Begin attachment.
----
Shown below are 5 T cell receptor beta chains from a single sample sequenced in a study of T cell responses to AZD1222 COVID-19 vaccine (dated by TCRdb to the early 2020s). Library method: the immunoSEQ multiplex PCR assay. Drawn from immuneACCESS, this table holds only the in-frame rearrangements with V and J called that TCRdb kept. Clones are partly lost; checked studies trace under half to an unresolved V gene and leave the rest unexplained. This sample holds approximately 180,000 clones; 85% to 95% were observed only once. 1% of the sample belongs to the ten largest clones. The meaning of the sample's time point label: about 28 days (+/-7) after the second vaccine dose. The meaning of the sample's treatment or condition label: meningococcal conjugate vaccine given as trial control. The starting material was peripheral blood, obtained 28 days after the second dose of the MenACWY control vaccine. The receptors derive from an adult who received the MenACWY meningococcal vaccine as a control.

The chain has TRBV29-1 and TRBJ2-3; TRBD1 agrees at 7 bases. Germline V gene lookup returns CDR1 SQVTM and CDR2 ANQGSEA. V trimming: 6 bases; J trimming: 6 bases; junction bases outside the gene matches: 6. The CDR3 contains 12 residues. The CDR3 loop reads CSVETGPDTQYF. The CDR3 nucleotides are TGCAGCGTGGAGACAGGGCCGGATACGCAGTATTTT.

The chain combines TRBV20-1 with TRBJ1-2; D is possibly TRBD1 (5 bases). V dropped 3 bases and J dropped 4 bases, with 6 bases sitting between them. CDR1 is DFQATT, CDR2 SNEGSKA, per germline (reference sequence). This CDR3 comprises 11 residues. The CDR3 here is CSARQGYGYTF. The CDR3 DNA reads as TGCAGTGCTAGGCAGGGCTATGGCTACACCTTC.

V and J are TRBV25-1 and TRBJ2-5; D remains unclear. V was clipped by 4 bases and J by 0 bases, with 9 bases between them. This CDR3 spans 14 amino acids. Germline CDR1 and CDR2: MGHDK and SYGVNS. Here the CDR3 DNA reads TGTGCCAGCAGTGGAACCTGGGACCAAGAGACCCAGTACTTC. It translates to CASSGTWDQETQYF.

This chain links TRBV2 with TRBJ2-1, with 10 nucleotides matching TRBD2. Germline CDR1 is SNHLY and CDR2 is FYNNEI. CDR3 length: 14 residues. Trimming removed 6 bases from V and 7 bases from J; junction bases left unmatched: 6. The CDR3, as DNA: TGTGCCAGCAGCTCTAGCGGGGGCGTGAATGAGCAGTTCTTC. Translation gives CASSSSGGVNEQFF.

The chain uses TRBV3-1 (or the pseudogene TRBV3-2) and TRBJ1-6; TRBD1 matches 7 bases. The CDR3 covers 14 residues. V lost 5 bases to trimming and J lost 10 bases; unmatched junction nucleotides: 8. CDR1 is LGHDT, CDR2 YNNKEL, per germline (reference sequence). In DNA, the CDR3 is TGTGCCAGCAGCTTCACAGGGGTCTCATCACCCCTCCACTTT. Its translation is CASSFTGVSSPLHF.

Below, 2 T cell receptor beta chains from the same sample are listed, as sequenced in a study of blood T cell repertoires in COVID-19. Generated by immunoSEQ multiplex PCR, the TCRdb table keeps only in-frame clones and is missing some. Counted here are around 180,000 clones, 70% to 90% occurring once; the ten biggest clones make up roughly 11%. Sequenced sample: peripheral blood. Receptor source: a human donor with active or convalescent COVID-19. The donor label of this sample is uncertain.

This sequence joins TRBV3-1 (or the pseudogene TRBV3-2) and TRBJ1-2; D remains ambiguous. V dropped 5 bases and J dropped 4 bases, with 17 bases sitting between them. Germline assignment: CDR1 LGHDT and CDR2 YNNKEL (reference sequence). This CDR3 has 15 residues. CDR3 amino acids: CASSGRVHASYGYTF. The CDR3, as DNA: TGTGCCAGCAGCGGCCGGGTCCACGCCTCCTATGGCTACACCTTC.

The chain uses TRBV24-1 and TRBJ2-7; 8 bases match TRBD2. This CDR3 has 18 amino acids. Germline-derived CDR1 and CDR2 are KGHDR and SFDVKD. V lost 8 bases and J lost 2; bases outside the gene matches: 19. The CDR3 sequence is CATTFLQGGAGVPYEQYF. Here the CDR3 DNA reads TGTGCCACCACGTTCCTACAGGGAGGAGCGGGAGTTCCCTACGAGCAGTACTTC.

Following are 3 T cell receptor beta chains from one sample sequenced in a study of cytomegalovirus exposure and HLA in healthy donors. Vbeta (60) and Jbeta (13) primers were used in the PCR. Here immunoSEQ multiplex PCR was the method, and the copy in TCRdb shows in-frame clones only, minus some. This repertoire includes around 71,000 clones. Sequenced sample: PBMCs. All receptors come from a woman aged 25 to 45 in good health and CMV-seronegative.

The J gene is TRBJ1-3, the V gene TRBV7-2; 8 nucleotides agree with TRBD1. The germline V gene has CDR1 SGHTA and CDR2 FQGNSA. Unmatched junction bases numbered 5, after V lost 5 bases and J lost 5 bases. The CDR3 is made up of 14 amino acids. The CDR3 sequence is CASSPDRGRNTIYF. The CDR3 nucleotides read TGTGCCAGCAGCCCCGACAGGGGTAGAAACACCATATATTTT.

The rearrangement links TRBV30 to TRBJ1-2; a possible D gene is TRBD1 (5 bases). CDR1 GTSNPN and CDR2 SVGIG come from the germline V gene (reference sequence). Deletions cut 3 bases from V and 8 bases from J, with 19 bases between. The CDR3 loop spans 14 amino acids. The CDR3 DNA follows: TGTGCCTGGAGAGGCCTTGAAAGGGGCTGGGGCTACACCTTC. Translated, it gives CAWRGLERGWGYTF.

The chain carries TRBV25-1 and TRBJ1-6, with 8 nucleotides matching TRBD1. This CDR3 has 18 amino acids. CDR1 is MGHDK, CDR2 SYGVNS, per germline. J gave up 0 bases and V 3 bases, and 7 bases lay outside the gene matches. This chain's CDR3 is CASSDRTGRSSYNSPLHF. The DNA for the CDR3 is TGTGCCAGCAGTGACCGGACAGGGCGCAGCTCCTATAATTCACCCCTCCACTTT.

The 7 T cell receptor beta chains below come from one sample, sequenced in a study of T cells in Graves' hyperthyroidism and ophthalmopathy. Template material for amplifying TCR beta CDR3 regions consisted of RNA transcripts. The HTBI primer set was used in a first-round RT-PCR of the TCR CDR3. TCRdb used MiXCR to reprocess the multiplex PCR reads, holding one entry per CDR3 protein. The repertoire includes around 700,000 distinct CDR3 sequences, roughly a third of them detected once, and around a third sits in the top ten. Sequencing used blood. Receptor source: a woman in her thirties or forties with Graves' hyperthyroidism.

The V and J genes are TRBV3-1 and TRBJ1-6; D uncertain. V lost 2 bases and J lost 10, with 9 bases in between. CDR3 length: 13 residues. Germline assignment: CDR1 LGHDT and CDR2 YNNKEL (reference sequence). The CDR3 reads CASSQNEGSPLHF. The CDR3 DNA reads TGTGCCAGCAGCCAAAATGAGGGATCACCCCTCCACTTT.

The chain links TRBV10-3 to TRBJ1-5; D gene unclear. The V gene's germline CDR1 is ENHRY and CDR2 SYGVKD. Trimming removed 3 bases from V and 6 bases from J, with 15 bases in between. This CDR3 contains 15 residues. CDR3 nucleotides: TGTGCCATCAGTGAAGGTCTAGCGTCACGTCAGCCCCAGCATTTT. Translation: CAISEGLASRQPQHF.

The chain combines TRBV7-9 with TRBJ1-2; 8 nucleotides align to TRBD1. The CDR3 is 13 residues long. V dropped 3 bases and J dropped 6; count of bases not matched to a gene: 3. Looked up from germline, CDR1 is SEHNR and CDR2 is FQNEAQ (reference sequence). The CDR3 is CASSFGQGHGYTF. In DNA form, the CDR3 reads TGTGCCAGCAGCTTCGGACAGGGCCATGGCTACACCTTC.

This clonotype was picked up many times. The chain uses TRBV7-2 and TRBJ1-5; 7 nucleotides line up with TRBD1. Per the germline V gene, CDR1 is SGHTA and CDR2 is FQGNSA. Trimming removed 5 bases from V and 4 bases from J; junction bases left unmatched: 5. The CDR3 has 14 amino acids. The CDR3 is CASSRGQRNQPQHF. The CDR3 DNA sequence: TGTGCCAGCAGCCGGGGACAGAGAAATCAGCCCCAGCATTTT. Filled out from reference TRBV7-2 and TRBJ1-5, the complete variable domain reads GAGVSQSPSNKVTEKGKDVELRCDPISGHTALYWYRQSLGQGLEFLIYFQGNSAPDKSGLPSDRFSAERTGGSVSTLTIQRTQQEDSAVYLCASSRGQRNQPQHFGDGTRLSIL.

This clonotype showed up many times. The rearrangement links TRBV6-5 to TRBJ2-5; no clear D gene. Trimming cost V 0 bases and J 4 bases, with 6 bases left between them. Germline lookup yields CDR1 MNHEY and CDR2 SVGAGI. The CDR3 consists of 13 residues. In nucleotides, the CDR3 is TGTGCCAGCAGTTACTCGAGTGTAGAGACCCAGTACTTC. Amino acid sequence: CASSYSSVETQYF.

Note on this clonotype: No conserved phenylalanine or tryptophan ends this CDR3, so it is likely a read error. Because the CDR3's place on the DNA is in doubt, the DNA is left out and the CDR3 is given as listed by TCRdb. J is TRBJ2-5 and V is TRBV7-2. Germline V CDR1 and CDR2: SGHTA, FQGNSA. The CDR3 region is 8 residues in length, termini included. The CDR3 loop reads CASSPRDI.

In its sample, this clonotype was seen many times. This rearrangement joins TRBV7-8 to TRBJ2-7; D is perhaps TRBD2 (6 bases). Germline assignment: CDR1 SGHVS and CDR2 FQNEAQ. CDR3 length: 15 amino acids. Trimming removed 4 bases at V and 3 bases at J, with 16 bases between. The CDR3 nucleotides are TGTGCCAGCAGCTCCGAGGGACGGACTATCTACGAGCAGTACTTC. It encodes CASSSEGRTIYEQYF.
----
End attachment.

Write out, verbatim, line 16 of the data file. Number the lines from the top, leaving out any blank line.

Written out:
The chain links TRBV10-3 to TRBJ1-5; D gene unclear. The V gene's germline CDR1 is ENHRY and CDR2 SYGVKD. Trimming removed 3 bases from V and 6 bases from J, with 15 bases in between. This CDR3 contains 15 residues. CDR3 nucleotides: TGTGCCATCAGTGAAGGTCTAGCGTCACGTCAGCCCCAGCATTTT. Translation: CAISEGLASRQPQHF.